The MDI Biological Laboratory will take a national lead in teaching data literacy to students and teachers though a five-year, $1.2 million SEPA (Science Education Partnership Award) grant from the National Institute of General Medical Sciences, an institute of the National Institutes of Health.
The goal is to establish a national learning model for STEM (science, technology, engineering and math) secondary school education in data literacy. The project will focus on a major regional public health problem: the contamination of well water in Maine and New Hampshire by arsenic that leaches out of the bedrock.
“The MDI Biological Laboratory has a distinguished history of achievement in the field of environmental health,” said Hermann Haller, M.D., president. “We are pleased to be building upon this legacy with this project, which offers a huge potential reward in terms of building scientific literacy and promoting public health.”
Residents of Maine and New Hampshire rely heavily on private wells for drinking water, but few have their wells tested and standard assays do not test for arsenic, which has been designated by the U.S. Environmental Protection Agency (EPA) as the environmental contaminant with the biggest impact on human health.
Long-term exposure, even at low levels, can lead to severe health problems, including cancer; diabetes; heart disease; and reproductive, developmental and cognitive problems, including lower IQs in children. Arsenic is a particular problem in New England’s coastal “arsenic belt,” where up to 60 percent of wells have levels that exceed EPA limits.
Under the project, entitled “Data to Action: A Secondary School-Based Citizen Science Project to Address Arsenic Contamination of Well Water,” students will learn how to manage and analyze data about water collected from their homes and to communicate their results to inform action at the local, regional and even national levels.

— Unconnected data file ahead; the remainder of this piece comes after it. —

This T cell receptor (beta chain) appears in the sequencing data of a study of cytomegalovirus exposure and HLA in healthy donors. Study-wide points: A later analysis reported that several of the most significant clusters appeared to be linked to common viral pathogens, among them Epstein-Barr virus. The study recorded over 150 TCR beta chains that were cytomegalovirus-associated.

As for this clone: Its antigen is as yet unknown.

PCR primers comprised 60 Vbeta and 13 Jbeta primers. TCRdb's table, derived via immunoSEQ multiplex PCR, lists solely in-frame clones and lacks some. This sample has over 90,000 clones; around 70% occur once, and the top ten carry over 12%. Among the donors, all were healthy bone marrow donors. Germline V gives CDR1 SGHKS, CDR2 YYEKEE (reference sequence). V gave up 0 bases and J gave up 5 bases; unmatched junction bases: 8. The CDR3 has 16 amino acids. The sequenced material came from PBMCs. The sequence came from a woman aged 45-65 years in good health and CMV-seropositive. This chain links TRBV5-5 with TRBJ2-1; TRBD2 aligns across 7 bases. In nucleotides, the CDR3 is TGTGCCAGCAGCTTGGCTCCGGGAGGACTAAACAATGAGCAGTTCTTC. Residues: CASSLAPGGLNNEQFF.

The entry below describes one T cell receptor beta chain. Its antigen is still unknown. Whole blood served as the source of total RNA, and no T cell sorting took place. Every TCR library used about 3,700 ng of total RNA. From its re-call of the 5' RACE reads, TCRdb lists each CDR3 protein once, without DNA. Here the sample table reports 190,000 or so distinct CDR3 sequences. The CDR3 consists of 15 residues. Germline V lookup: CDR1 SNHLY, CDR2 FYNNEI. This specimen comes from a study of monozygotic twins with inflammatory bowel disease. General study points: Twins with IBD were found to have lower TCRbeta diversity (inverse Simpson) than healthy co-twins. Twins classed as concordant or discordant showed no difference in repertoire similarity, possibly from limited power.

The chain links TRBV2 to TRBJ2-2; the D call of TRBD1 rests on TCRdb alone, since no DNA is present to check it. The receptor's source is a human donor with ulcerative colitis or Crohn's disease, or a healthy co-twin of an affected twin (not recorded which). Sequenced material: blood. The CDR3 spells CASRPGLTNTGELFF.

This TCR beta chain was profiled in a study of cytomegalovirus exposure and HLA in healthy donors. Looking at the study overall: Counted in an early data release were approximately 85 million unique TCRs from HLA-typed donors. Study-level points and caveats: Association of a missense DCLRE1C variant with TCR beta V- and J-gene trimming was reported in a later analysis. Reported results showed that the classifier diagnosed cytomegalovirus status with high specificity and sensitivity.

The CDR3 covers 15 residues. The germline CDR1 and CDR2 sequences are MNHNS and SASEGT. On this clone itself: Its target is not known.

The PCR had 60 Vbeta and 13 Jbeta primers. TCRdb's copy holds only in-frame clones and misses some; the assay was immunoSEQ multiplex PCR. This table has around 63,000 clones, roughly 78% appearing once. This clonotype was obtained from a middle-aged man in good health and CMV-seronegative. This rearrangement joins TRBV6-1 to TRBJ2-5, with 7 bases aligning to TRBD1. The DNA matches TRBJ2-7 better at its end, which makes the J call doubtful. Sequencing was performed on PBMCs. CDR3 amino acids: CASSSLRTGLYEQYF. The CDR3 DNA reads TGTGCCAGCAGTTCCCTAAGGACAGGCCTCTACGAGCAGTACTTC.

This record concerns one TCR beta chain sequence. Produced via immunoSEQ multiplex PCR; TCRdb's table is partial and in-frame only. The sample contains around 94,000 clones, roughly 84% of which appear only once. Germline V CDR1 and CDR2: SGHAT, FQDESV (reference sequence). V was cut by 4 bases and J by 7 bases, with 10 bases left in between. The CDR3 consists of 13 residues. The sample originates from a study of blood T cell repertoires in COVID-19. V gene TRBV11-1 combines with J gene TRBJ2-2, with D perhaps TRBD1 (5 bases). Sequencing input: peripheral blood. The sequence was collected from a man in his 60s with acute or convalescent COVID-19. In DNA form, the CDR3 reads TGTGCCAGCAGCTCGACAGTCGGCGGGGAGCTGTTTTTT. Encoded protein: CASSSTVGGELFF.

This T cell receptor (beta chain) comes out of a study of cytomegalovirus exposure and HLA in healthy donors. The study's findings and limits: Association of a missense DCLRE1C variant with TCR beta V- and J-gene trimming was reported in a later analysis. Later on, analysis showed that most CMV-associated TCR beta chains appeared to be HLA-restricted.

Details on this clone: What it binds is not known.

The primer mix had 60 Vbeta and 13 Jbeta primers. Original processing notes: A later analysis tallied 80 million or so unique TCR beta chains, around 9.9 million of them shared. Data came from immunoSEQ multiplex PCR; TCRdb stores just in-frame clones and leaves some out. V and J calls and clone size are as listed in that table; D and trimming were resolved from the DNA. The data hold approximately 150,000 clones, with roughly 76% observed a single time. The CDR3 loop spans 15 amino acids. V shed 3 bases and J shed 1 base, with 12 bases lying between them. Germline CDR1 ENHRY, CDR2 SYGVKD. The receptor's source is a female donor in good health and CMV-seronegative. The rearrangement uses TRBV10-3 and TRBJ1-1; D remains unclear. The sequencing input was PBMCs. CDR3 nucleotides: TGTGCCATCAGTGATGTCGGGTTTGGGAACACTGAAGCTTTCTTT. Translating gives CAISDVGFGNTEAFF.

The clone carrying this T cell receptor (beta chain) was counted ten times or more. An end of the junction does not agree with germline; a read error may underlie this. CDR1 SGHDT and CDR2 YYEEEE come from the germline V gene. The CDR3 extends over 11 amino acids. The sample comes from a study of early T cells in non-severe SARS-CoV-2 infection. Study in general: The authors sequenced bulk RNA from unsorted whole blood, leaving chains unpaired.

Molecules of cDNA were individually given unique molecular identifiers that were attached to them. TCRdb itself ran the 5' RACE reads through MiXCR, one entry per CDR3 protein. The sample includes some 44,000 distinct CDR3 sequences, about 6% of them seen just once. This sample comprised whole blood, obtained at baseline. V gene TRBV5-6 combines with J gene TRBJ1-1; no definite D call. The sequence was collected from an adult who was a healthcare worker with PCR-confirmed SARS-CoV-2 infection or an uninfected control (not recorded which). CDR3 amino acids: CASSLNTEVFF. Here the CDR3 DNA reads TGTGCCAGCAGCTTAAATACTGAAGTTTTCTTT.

“Students are more likely to expand their scientific inquiry skills and retain what they learn when the data have relevance,” said Jane E. Disney, Ph.D., senior staff scientist and director of education at the MDI Biological Laboratory. “The data they collect will be meaningful for them and their families, as well as for the larger community.”
The project will create student-teacher-scientist partnerships by recruiting scientist-mentors from the faculties of institutions of higher learning that participate in the federally funded Maine and New Hampshire INBRE (IDeA Network of Biomedical Research Excellence) programs, which promote biomedical education and research.
“We anticipate that long-term relationships will develop as a result of the connections between these institutions and nearby secondary schools,” Disney said. “Our goal is for these informal STEM ‘satellite centers’ to inspire generations of students to become critical thinkers and to consider careers in science, medicine and public health.”
As an example, Disney cited the interest of Bates College in Lewiston, Maine, and Colby College in Waterville, Maine, in working with students and teachers from their local high schools.
“The scientists from these institutions are enthusiastic and so are the institutions,” she said. “They want to serve the communities that serve them. They also recognize the value of the interaction between students, teachers and scientist-mentors to furthering scientific inquiry and addressing the public health threat posed by arsenic.”
Disney, who directs the project as principal investigator, will collaborate with Bruce A. Stanton, Ph.D., a professor of microbiology and immunology at Dartmouth’s Geisel School of Medicine, the director of the Dartmouth Toxic Metals Superfund Research Program and a visiting scientist at the MDI Biological Laboratory.
The water samples that students collect will be tested by the Trace Elements Analysis Core at Dartmouth. Results will be provided to the Maine Center for Disease Control and Preventionand the New Hampshire Department of Environmental Services to help monitor the extent of arsenic exposure and implement mitigation strategies.
The “Data to Action” project is an outgrowth of an EPA-funded environmental education project called “All About Arsenic,” on which the MDI Biological Laboratory also collaborated with Dartmouth. While that program succeeded in educating the community about the arsenic threat, it also identified a need for improving data literacy.
The new project will address this need by helping students and teachers make sense of the information generated through the process of scientific inquiry. By serving as a national model, the project will also help address a national need for improved STEM education by equipping students and teachers with next-generation science skills.
The project will also serve as a national model for engaging students and teachers in other types of citizen science inquiries, Disney said, including those involving other regional public health threats, as well as those involving environmental degradation and the effects of climate change.